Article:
Tuesday, November 10, 2009

Newsleader Does it Again.

In todays Staunton Newsleader, the cartoonist McCloskey goes off the deep end..... again.

His cartoon has a woman writing a letter to Congressman Goodlatte. She tells him that "When you voluntarily give up your free government provided health care, you can advise me on how to manage mine.But until then, shut your pie-hole."

Well Mr.McCloskey, In regard to the first part of the sentence, "When you voluntarily give up your free government provided health care",I am sure you get some form of health care through your paper. Is it free? Or is it, like most people in this country, part of your compensation for employment? All the employees in this country who get health coverage in this country work for their health care. Why would you say that it is "free" for Congress? Is it not part of his compensation package for employment? Do cops, nurses, teachers, etc, who work for a county, city, state or federal government get "free" health care from the government? Or do they work for it?

As to the second part of the sentence,"you can advise me on how to manage mine", the letter writer is asking the government to manage here health care already. She is looking for "government takeover of health care." She wants the taxpayers of this country to pay for her health care. If she managed her own, as she states in the letter, there would be no question of which way she would want Congressman Goodlatte to vote.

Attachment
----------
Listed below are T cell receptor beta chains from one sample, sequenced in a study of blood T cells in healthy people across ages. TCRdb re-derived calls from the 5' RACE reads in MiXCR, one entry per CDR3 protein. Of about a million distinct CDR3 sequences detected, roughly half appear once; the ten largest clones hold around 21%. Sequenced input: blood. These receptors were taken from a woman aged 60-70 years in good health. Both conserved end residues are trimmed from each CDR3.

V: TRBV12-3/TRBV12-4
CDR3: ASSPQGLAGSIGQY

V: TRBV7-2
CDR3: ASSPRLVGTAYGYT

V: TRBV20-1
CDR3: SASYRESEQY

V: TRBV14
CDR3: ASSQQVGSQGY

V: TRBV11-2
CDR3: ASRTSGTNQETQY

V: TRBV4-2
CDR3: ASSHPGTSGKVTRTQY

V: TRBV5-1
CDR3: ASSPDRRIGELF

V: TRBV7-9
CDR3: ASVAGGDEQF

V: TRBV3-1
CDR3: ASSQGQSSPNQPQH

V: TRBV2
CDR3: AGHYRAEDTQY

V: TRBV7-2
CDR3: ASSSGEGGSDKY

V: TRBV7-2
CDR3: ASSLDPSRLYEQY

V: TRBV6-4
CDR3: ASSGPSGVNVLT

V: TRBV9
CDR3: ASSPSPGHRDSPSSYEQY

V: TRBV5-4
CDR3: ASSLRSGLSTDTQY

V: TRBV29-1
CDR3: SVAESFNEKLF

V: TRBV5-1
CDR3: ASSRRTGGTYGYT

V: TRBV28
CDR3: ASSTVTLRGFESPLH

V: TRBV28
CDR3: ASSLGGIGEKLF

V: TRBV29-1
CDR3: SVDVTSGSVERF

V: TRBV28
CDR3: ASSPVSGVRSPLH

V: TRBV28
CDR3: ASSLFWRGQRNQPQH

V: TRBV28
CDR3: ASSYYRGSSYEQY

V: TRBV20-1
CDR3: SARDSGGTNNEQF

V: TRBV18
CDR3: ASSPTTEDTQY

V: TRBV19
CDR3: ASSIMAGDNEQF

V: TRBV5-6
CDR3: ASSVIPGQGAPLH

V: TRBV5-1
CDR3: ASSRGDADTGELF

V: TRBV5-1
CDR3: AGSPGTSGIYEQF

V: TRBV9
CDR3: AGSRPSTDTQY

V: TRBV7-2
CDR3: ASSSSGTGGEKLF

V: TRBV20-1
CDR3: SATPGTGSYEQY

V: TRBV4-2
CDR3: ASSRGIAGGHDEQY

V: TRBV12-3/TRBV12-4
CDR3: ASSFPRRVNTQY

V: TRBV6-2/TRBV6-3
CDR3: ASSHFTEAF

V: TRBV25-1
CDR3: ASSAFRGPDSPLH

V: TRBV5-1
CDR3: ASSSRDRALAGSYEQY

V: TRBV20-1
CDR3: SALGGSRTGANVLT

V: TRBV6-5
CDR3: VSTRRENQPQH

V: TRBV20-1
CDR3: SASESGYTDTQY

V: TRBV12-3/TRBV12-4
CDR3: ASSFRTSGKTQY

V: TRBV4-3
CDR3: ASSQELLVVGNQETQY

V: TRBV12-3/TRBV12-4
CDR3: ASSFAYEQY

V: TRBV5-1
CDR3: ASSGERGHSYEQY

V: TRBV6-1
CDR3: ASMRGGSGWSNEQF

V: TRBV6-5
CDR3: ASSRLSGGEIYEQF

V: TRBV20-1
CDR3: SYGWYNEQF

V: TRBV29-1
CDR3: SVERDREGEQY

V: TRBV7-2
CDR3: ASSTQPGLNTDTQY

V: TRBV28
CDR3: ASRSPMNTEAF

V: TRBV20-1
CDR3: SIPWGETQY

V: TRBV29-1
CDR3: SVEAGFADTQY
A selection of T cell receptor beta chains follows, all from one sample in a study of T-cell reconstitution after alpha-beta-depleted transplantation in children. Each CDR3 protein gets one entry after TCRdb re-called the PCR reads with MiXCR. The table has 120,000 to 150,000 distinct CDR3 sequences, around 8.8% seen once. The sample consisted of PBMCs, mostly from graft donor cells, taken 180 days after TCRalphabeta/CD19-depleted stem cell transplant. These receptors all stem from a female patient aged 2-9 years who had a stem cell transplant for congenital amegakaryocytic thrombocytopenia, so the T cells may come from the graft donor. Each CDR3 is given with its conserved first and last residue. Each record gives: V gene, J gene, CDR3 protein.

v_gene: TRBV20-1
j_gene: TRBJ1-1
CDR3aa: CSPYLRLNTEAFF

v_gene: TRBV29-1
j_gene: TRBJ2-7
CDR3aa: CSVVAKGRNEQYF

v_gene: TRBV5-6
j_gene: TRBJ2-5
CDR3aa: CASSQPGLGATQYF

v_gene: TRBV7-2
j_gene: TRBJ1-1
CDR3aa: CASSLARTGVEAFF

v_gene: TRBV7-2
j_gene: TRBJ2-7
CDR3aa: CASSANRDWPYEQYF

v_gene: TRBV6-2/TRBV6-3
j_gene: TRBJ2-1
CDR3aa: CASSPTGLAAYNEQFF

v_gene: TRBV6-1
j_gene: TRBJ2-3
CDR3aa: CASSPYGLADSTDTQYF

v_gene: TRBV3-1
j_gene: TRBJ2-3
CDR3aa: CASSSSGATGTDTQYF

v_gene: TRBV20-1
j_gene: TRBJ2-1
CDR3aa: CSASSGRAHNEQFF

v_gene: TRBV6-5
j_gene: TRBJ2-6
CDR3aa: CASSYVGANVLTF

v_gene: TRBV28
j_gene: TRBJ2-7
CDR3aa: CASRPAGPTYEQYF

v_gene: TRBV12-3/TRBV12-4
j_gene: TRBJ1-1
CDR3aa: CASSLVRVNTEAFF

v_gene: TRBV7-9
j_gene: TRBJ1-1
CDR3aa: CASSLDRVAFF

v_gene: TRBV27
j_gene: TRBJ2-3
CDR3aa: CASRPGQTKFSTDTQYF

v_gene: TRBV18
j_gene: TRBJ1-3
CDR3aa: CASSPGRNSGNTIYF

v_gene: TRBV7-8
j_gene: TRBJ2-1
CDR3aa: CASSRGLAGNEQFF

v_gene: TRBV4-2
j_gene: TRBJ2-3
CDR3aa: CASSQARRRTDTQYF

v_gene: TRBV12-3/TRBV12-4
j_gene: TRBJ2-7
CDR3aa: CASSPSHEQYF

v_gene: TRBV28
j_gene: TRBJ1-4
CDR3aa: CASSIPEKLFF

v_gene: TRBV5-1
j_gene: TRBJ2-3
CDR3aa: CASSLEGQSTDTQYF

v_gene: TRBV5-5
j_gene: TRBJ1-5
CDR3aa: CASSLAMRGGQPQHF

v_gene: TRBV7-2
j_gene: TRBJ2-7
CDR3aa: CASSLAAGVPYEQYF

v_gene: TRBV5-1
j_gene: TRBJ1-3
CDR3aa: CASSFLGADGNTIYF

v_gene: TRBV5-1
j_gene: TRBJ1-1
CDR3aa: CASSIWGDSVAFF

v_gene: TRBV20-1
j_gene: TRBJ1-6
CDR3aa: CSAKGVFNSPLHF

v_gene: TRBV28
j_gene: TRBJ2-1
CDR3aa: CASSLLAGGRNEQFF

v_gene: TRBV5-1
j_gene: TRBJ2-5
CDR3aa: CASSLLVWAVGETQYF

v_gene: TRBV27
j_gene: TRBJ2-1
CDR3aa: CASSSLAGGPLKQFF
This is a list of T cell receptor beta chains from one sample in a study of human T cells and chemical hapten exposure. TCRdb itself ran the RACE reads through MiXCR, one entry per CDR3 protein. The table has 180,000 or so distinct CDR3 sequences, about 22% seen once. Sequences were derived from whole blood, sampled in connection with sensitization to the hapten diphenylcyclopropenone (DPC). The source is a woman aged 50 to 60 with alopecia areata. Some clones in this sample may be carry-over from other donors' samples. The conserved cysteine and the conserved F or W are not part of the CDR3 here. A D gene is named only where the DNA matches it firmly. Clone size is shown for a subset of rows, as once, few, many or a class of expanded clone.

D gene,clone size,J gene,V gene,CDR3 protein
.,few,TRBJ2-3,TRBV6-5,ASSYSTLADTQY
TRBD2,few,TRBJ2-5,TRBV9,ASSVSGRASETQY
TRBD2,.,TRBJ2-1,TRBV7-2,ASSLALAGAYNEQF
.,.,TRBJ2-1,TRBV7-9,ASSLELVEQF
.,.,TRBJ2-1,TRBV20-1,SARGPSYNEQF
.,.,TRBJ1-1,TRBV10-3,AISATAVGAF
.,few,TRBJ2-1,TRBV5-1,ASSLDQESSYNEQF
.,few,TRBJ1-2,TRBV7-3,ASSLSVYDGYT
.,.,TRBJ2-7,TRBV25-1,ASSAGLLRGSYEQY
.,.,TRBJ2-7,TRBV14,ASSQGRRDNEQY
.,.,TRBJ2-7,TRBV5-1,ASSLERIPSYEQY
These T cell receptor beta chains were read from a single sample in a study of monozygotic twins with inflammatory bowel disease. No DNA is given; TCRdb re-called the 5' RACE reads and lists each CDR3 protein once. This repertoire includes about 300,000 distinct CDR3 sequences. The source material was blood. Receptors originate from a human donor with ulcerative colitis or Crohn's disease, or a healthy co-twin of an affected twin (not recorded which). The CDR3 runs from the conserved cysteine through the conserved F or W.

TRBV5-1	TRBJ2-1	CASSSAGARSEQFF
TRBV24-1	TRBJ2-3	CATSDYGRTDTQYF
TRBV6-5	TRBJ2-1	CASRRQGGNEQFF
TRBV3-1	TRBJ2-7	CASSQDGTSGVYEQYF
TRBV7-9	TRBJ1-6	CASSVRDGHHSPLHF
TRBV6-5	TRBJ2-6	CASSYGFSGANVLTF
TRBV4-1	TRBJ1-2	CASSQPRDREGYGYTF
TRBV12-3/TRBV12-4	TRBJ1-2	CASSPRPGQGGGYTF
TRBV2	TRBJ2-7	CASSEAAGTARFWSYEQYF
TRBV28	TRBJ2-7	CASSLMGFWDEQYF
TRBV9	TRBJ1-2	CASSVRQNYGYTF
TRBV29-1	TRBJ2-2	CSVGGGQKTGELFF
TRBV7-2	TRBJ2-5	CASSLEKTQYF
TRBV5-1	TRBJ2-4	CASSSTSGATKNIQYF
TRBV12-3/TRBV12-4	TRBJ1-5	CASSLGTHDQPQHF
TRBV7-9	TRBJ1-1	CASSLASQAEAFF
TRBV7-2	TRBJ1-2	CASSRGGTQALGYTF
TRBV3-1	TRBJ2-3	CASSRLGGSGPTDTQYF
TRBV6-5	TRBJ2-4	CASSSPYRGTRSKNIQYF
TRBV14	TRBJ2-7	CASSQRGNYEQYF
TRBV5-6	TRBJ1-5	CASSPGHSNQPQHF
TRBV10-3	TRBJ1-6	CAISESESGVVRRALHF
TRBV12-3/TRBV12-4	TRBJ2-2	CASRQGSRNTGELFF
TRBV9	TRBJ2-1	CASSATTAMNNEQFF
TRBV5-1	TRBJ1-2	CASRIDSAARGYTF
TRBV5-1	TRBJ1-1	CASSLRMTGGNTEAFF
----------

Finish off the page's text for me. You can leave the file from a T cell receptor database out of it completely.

Last year, Congressman Goodlatte received 62% of the vote in the 6th Congressional District. In 2009, Governor-Elect McDonnell received about 75% of the vote in the 6th District. Both elected officials were against a government run health care system. So who do you think the voters of the valley would agree with? The Congressman, or your fictional cartoon lady?

I have said this before, Remember the slogan,"The customer is always right." Well the Newsleader should figure out if they want to be a little niche player in a dying market, or an expanding player in the local market. Find the stories that local people want to read. Get an editorial board that is atleast balanced, not one falling off the left end. Appeal to the people who might buy your paper. Go out and get readership. Don't chase them away by telling them that they are wrong, wrong, wrong.

Maybe if the Newsleader would realize that they publish their newspaper in the reddest part of Virginia, they might not be forced to lay people off, or send their printing work to another county.